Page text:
Bones and joints of the hand and wrist

Of course the majority of the bones in the hand we pretty straight forward. You have your metacarpals, appropriately named first through fifth and the same goes with the phalanges. The important thing to remember is that the thumb is phalanges-challenged and only has two instead of three. The reason this can mess people up is that in the thumb only has one interphalangeal (IP) joint whereas the fingers have a proximal interphalangeal (PIP) joint and a distal interphalangeal (DIP) joint.

It’s usually the CMC joint of the thumb (AKA the TMC joint because it’s an articulation between the trapezium and 1st metacarpal) that gives women grief in later life as its prone to arthritis.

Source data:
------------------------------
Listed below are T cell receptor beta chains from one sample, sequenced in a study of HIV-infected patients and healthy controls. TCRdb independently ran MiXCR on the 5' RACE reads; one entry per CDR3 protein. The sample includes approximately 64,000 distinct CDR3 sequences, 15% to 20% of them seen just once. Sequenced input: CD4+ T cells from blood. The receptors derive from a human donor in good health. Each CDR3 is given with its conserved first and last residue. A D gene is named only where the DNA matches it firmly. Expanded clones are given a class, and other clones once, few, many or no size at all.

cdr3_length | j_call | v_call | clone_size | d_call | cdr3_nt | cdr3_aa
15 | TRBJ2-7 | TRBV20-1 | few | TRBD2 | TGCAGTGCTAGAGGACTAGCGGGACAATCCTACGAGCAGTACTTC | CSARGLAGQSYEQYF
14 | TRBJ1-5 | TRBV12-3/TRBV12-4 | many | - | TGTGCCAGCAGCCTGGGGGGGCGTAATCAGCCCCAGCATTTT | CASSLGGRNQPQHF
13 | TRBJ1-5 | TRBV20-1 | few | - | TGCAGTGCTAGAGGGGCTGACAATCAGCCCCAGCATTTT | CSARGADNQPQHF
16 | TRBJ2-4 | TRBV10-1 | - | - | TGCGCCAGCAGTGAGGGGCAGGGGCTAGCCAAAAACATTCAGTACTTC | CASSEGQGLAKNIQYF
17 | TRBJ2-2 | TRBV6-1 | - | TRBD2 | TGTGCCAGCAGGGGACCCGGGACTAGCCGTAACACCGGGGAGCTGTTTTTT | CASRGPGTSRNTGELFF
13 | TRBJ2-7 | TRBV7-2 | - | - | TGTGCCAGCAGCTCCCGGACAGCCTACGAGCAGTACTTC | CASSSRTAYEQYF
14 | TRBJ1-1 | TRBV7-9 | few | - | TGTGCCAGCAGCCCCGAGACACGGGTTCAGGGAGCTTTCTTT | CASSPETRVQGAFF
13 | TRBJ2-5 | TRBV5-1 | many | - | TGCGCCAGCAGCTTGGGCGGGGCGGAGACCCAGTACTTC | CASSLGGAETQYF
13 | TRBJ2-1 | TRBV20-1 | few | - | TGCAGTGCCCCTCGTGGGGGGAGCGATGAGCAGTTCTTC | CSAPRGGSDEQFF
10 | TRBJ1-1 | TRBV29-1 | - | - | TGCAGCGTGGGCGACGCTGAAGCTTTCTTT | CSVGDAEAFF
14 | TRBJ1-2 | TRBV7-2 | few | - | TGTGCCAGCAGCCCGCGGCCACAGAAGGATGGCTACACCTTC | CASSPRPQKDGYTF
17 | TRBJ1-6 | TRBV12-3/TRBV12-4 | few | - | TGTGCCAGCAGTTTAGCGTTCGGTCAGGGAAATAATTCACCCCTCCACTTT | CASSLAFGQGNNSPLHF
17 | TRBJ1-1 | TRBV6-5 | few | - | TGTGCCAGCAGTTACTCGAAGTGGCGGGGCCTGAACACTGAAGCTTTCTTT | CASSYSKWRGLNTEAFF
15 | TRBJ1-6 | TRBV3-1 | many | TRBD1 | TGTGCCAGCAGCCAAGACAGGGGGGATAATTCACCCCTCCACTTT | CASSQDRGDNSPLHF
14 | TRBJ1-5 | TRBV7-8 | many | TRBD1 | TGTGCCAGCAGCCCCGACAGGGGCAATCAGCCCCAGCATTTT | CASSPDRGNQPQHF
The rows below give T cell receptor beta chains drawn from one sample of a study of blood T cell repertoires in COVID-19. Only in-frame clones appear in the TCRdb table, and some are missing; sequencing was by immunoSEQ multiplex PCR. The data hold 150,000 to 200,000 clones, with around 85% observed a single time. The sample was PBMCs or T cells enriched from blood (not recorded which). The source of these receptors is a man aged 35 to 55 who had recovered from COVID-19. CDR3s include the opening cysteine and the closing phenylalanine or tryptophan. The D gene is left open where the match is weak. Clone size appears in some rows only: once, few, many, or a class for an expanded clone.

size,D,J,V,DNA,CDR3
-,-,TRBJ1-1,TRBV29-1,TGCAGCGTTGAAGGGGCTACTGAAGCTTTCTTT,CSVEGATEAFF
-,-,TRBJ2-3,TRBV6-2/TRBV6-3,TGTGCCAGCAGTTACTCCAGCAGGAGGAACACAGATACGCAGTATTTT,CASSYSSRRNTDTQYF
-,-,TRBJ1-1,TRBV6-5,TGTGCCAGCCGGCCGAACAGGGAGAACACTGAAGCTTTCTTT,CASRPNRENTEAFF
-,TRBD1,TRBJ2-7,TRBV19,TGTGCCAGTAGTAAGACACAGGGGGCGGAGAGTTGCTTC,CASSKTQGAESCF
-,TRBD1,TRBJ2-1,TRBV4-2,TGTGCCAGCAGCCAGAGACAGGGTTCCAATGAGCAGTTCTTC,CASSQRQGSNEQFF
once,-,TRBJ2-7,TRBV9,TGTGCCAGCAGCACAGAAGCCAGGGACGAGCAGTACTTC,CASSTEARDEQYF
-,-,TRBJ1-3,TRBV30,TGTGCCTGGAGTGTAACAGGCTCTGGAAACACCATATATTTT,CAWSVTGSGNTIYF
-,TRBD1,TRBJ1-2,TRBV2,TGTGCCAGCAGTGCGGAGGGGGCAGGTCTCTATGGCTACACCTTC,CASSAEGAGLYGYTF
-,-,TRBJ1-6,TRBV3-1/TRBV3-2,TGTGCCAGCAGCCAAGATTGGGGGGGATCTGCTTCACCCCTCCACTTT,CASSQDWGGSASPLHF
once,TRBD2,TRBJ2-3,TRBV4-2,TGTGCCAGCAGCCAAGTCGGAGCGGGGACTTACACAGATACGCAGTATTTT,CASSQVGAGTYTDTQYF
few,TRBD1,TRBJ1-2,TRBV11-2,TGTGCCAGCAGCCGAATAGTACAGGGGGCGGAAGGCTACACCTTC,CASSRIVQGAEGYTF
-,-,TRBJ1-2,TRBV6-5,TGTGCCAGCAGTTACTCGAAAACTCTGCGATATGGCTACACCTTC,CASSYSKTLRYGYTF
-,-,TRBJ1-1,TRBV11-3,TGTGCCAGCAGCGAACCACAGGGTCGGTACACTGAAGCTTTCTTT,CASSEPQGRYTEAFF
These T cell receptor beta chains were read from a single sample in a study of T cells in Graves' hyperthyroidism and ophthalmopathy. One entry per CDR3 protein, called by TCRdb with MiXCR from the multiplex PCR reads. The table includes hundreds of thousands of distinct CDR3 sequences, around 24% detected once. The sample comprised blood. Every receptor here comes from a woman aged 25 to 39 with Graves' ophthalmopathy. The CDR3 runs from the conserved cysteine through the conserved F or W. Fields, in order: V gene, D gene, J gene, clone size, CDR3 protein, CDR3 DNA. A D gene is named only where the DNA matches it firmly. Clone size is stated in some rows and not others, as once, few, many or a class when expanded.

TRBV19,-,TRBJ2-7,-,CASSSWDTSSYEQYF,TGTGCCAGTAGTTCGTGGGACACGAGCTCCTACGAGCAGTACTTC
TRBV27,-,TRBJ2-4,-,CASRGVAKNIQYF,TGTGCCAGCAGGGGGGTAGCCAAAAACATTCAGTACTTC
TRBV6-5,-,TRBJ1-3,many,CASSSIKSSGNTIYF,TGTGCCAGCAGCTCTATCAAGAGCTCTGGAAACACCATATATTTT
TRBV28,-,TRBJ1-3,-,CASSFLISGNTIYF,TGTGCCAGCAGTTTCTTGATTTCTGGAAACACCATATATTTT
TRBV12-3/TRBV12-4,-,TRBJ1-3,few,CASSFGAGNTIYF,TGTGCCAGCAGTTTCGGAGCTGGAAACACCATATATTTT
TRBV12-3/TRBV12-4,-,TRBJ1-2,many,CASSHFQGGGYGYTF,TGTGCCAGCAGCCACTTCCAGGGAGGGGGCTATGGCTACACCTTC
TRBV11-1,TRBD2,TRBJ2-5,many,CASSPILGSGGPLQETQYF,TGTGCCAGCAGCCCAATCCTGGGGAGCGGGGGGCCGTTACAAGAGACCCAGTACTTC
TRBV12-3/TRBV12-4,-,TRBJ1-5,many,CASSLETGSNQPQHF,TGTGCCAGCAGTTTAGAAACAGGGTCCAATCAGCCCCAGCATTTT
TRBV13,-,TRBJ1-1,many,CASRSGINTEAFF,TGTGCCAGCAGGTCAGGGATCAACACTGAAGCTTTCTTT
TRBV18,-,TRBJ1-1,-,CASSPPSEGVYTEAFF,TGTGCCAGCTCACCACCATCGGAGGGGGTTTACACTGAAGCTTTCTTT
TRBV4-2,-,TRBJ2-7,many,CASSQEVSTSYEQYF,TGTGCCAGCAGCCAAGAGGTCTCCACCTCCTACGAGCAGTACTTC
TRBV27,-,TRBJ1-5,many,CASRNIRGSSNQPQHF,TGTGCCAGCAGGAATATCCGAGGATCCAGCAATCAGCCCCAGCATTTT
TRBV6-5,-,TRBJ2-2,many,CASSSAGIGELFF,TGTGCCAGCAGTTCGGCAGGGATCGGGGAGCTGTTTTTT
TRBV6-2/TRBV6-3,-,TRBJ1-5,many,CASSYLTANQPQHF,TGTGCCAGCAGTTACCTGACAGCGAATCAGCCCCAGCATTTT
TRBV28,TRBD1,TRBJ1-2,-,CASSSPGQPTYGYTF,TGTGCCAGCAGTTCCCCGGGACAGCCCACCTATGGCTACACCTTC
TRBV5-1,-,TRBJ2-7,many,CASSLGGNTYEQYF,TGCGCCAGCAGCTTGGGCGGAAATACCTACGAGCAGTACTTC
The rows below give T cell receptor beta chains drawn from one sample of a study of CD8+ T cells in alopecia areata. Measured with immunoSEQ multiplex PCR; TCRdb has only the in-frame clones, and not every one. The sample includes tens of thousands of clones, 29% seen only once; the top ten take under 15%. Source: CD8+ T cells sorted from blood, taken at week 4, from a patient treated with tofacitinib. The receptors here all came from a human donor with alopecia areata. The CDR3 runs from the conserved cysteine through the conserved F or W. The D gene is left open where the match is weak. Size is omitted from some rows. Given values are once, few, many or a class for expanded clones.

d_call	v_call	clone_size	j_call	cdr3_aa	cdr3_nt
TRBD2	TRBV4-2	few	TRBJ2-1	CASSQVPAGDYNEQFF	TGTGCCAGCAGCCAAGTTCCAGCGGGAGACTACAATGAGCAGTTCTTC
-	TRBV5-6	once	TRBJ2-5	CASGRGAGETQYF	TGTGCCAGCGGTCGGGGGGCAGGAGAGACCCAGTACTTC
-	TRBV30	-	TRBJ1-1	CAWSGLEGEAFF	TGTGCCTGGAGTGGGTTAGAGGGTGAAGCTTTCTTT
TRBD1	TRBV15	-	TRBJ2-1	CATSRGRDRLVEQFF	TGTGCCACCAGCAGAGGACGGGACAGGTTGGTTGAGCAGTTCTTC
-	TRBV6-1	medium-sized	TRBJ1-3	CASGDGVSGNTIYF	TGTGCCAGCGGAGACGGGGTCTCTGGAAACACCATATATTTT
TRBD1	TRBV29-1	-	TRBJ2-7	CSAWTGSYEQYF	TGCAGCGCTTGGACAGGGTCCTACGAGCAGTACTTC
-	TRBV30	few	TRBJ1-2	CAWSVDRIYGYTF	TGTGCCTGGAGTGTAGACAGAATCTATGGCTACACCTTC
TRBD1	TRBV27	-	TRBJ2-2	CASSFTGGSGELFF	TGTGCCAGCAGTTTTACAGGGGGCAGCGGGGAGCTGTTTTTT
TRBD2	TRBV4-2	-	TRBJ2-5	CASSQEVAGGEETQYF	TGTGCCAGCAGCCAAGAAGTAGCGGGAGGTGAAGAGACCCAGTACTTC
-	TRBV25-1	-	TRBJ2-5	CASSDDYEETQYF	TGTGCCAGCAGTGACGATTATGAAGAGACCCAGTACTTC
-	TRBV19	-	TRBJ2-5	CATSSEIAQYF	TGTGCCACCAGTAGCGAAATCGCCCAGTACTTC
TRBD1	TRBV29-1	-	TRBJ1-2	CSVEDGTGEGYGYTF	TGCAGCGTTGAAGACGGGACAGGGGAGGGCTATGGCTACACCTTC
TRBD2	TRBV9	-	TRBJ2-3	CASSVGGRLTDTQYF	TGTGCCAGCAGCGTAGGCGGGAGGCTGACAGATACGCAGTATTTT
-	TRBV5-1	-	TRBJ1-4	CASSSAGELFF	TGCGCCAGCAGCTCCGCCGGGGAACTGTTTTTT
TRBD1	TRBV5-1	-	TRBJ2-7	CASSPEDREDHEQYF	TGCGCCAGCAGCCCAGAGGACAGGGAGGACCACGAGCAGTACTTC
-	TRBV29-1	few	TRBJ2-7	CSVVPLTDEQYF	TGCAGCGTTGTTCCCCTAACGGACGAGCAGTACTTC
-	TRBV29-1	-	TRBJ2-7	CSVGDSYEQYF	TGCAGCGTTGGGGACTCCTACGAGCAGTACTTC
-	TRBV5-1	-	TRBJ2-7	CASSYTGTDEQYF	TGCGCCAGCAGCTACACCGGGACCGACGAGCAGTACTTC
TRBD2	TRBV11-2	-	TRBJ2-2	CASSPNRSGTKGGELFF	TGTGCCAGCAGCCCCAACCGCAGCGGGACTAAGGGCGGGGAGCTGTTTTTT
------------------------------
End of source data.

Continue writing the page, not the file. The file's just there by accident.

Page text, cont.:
Then there are the carpal bones (8 in total)

  • S – scaphoid
  • L – lunate
  • Tq – triquetrum
  • P – pisiform
  • Tm – trapezium
  • Td – trapezoid
  • C – capitate
  • H – hamate

There are plenty of mnemonics to remember them, the one I learned was Some Lovers Try Positions That They Can’t Handle (which goes from thumb across one row and then from the thumb across the more distal row)

The radioulnar joint is one of the articulation points for supination and pronation and the radiocarpal joint is the articulation for extension and flexion.

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